In the tenth-century peace movement, all ranks of society, clerical and lay, tried to end wars and suppress violence. Clergy, warriors, and armed peasants alike swore on holy relics oaths to maintain the peace, protect the unarmed, and respect the property of the church. These peace councils demanded settlements by force of law and not by violence. Although called by bishops, the presence of a ducal entourage was by 1000 a powerful sanction. Courts of both bishop and count dealt with outbreaks of violence between councils. Hostages ensured good behaviour. The church threatened excommunication and interdict on peace-breakers. Cooperation between lay and ecclesiastical leaders helped make these early peace councils effective. They marked the last stage of Carolingian collaboration between clergy and laity, powerful and poor, in an effort to govern by a combination of spiritual authority and law rather than naked force.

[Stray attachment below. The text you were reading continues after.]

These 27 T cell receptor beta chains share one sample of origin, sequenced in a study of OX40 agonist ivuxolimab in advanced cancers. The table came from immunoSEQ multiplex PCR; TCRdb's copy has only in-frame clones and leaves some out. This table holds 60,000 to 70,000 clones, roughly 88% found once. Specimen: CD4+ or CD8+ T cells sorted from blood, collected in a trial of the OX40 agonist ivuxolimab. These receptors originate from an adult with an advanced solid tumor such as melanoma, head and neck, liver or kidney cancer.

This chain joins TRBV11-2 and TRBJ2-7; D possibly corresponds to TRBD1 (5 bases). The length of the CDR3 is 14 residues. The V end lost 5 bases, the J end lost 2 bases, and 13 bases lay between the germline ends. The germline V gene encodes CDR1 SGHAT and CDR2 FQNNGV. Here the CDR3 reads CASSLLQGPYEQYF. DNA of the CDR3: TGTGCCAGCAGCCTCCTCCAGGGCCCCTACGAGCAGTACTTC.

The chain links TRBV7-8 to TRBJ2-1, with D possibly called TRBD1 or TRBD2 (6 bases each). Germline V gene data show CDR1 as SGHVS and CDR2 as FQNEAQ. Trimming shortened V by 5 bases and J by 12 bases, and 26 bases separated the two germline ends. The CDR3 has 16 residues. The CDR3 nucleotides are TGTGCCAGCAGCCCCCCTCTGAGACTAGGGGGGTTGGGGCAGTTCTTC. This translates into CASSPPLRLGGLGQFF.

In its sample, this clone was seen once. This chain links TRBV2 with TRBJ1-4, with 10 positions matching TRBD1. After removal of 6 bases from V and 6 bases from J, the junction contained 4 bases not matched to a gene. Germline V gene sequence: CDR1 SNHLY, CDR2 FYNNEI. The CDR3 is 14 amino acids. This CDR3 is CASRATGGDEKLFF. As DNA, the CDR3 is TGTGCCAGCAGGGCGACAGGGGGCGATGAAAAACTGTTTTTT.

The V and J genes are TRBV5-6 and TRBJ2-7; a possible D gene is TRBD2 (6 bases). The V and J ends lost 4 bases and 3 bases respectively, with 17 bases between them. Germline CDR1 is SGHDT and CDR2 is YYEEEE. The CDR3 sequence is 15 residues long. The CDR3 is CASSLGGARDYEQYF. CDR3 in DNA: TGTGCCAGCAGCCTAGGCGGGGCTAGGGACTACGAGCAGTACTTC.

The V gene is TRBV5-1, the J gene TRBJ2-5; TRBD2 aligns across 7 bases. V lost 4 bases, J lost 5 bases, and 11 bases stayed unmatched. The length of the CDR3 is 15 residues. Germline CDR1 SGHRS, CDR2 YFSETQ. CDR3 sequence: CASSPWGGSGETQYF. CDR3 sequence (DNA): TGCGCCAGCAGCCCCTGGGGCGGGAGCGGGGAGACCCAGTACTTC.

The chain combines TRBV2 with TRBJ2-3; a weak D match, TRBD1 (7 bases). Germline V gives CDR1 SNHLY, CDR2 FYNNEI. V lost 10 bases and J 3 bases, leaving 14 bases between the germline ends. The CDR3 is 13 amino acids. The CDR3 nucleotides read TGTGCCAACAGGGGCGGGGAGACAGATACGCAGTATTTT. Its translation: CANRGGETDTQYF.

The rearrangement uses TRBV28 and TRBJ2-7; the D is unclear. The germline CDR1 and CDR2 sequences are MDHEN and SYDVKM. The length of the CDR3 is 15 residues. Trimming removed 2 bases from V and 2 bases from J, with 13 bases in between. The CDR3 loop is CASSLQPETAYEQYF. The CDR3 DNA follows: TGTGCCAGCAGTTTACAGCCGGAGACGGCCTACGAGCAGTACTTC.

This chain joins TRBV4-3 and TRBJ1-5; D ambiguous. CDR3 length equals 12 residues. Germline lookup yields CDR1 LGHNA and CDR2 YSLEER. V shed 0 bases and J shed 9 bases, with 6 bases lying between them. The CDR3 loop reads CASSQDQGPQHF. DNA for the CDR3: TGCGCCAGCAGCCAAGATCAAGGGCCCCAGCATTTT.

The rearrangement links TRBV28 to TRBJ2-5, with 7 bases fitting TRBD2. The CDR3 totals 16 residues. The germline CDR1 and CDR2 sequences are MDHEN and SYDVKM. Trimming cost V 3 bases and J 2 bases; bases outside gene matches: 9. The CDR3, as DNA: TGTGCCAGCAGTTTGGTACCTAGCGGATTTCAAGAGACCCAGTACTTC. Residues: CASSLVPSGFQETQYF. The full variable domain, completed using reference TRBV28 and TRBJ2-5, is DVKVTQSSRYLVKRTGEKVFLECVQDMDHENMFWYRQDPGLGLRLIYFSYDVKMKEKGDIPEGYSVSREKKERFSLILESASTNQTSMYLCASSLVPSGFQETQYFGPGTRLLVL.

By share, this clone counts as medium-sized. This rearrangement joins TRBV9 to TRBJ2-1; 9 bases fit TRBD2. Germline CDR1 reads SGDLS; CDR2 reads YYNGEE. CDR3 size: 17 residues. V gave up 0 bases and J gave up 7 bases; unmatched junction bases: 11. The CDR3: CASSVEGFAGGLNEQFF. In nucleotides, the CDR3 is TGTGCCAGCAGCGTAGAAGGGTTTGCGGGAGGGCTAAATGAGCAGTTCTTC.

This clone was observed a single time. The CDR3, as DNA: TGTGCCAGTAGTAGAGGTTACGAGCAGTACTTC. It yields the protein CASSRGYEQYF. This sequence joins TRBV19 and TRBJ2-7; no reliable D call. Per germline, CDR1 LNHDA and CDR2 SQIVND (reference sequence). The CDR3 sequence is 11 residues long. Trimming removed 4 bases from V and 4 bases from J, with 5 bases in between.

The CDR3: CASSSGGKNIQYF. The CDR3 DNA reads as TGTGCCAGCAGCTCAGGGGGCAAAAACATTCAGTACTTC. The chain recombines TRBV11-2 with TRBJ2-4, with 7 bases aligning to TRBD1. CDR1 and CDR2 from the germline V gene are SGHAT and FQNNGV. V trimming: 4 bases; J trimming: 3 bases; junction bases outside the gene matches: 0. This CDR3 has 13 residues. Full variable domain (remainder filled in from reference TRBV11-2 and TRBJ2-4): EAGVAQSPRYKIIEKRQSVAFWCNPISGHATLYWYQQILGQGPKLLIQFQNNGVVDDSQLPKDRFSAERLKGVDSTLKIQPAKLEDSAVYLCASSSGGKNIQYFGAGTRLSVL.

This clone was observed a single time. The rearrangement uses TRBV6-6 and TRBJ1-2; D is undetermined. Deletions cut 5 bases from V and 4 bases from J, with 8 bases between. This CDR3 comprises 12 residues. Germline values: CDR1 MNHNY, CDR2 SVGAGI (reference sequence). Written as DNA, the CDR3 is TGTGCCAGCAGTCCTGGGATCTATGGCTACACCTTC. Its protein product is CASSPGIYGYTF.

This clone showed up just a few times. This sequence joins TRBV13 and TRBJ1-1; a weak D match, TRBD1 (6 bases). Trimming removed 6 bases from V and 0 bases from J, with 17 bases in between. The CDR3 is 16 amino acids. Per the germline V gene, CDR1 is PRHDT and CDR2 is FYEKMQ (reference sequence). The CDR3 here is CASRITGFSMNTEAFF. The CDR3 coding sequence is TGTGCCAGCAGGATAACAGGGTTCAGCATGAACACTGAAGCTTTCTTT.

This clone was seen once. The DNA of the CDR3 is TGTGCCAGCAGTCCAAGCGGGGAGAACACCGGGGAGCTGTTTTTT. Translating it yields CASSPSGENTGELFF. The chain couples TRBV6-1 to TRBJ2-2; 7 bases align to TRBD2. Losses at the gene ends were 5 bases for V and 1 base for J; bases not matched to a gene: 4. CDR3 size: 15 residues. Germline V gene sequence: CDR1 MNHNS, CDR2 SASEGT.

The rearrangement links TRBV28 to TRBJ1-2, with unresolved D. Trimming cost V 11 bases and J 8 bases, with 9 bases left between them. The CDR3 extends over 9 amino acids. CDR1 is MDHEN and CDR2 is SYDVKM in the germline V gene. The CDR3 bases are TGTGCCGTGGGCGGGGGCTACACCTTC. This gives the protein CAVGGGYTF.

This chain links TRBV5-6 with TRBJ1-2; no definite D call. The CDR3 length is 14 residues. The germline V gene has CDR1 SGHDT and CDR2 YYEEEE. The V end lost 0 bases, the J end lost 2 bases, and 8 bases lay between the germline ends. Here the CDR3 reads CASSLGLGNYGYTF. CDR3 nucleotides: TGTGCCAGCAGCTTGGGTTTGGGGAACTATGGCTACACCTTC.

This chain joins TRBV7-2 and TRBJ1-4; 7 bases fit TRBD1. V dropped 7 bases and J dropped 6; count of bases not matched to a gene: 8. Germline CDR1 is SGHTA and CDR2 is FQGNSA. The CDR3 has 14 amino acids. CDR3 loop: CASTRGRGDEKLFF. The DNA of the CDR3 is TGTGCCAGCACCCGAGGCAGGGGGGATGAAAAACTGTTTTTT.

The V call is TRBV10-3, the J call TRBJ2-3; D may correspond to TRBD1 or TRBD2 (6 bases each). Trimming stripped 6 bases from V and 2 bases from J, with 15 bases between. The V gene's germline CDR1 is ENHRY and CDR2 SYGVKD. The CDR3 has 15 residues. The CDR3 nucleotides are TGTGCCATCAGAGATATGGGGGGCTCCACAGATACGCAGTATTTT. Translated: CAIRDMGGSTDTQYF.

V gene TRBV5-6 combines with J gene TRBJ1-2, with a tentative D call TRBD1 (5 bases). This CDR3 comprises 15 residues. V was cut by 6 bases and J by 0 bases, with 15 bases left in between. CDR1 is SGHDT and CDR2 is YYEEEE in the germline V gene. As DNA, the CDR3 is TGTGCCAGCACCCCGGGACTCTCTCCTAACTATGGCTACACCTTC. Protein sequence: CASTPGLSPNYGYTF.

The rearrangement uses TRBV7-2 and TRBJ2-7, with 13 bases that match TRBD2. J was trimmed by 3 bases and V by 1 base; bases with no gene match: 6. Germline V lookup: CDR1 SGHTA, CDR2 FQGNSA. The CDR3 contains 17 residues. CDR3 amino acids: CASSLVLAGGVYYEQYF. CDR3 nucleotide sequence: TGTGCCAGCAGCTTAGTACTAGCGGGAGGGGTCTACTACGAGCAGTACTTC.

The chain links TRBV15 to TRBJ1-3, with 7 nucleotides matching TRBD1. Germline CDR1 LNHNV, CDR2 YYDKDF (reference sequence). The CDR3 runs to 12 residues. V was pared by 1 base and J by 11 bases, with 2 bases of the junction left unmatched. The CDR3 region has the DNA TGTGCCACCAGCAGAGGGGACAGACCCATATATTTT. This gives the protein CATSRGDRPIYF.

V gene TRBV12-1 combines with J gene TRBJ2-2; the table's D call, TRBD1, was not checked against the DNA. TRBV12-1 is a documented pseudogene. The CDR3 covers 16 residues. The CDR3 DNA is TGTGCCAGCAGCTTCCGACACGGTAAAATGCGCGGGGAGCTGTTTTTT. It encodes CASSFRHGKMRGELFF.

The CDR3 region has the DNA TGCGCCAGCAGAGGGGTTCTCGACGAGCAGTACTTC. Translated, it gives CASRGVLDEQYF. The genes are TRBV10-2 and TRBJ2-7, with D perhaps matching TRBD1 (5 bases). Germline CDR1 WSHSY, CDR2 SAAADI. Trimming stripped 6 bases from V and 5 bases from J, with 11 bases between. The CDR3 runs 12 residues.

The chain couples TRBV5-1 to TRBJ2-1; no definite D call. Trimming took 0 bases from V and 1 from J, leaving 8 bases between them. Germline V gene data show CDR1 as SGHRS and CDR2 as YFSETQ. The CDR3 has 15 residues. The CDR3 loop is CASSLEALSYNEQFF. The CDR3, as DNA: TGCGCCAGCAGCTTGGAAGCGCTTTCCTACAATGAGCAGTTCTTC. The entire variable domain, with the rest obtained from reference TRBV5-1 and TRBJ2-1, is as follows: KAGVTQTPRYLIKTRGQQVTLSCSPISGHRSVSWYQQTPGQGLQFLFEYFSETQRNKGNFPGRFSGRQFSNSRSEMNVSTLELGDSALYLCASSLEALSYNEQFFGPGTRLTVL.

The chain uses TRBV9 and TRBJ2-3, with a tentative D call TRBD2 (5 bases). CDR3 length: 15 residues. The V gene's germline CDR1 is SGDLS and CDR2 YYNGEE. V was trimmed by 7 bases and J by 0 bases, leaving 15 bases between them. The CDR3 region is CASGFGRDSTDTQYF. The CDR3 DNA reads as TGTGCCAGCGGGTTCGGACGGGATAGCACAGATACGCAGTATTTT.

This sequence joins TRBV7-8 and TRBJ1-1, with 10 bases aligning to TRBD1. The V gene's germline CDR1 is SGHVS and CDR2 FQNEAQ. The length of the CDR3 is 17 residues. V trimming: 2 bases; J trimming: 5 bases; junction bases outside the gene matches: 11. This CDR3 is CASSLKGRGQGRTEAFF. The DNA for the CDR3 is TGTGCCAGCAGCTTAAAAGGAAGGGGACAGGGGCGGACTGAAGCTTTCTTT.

Keywords: Peace of God, peace councils, violence in the tenth century, episcopal power, laity in the Carolingian church, lordship in early Capetian France, law and order in the tenth century
The tenth century, sometimes known as the Century of Iron, was inured to violence and tolerant of war, as indeed we still are today. The early peace movement was a special moment in history when all ranks of society, clerical and lay, worked together through institutional channels and family networks, and by a show of power, secular and supernatural, tried to limit local violence. The earliest gatherings were led by bishops, who were also counts, and then later by counts and dukes in cooperation with their bishops.
The peace councils were dramatic events, gathering monks, clergy, nobility, knights, and peasants. Abbots and monks brought the relics of the saints in elaborate processions, miracles often abounding, and on these relics, clergy, warriors, and armed peasants alike swore oaths to maintain the peace, protect unarmed clergy and peasants, and respect the property of the church. Monastic historians chronicled the events, described the miracles of the saints, and preserved the canons of the peace councils. They interpreted the councils as part of a reform movement led by monasteries, such as Cluny.